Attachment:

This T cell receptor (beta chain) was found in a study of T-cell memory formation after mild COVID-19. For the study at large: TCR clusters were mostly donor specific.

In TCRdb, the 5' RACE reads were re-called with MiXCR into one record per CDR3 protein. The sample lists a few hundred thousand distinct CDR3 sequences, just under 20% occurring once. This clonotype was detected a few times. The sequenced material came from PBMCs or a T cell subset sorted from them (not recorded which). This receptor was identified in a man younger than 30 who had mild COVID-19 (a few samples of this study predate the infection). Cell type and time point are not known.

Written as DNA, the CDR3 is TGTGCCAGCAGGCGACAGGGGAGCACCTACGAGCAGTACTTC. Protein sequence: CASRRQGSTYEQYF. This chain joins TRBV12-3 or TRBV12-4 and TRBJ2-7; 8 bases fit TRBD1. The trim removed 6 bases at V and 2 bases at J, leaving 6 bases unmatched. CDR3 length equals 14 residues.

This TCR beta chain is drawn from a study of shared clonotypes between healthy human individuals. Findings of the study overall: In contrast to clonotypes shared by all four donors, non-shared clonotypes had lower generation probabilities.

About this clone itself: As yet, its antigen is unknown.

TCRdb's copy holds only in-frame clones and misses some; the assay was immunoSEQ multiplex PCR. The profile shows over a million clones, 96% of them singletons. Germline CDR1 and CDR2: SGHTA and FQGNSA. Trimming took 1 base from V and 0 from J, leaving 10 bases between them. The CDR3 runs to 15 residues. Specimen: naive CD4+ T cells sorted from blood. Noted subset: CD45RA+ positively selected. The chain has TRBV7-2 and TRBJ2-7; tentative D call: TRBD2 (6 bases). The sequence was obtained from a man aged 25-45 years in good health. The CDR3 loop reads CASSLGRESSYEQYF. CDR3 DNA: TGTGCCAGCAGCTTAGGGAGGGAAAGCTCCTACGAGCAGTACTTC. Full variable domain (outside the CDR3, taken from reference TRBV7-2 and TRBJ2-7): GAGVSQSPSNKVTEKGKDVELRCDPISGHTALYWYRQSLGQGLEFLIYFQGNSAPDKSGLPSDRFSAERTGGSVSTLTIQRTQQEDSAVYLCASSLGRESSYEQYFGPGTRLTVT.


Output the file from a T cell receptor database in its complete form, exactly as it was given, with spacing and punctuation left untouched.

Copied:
This T cell receptor (beta chain) was found in a study of T-cell memory formation after mild COVID-19. For the study at large: TCR clusters were mostly donor specific.

In TCRdb, the 5' RACE reads were re-called with MiXCR into one record per CDR3 protein. The sample lists a few hundred thousand distinct CDR3 sequences, just under 20% occurring once. This clonotype was detected a few times. The sequenced material came from PBMCs or a T cell subset sorted from them (not recorded which). This receptor was identified in a man younger than 30 who had mild COVID-19 (a few samples of this study predate the infection). Cell type and time point are not known.

Written as DNA, the CDR3 is TGTGCCAGCAGGCGACAGGGGAGCACCTACGAGCAGTACTTC. Protein sequence: CASRRQGSTYEQYF. This chain joins TRBV12-3 or TRBV12-4 and TRBJ2-7; 8 bases fit TRBD1. The trim removed 6 bases at V and 2 bases at J, leaving 6 bases unmatched. CDR3 length equals 14 residues.

This TCR beta chain is drawn from a study of shared clonotypes between healthy human individuals. Findings of the study overall: In contrast to clonotypes shared by all four donors, non-shared clonotypes had lower generation probabilities.

About this clone itself: As yet, its antigen is unknown.

TCRdb's copy holds only in-frame clones and misses some; the assay was immunoSEQ multiplex PCR. The profile shows over a million clones, 96% of them singletons. Germline CDR1 and CDR2: SGHTA and FQGNSA. Trimming took 1 base from V and 0 from J, leaving 10 bases between them. The CDR3 runs to 15 residues. Specimen: naive CD4+ T cells sorted from blood. Noted subset: CD45RA+ positively selected. The chain has TRBV7-2 and TRBJ2-7; tentative D call: TRBD2 (6 bases). The sequence was obtained from a man aged 25-45 years in good health. The CDR3 loop reads CASSLGRESSYEQYF. CDR3 DNA: TGTGCCAGCAGCTTAGGGAGGGAAAGCTCCTACGAGCAGTACTTC. Full variable domain (outside the CDR3, taken from reference TRBV7-2 and TRBJ2-7): GAGVSQSPSNKVTEKGKDVELRCDPISGHTALYWYRQSLGQGLEFLIYFQGNSAPDKSGLPSDRFSAERTGGSVSTLTIQRTQQEDSAVYLCASSLGRESSYEQYFGPGTRLTVT.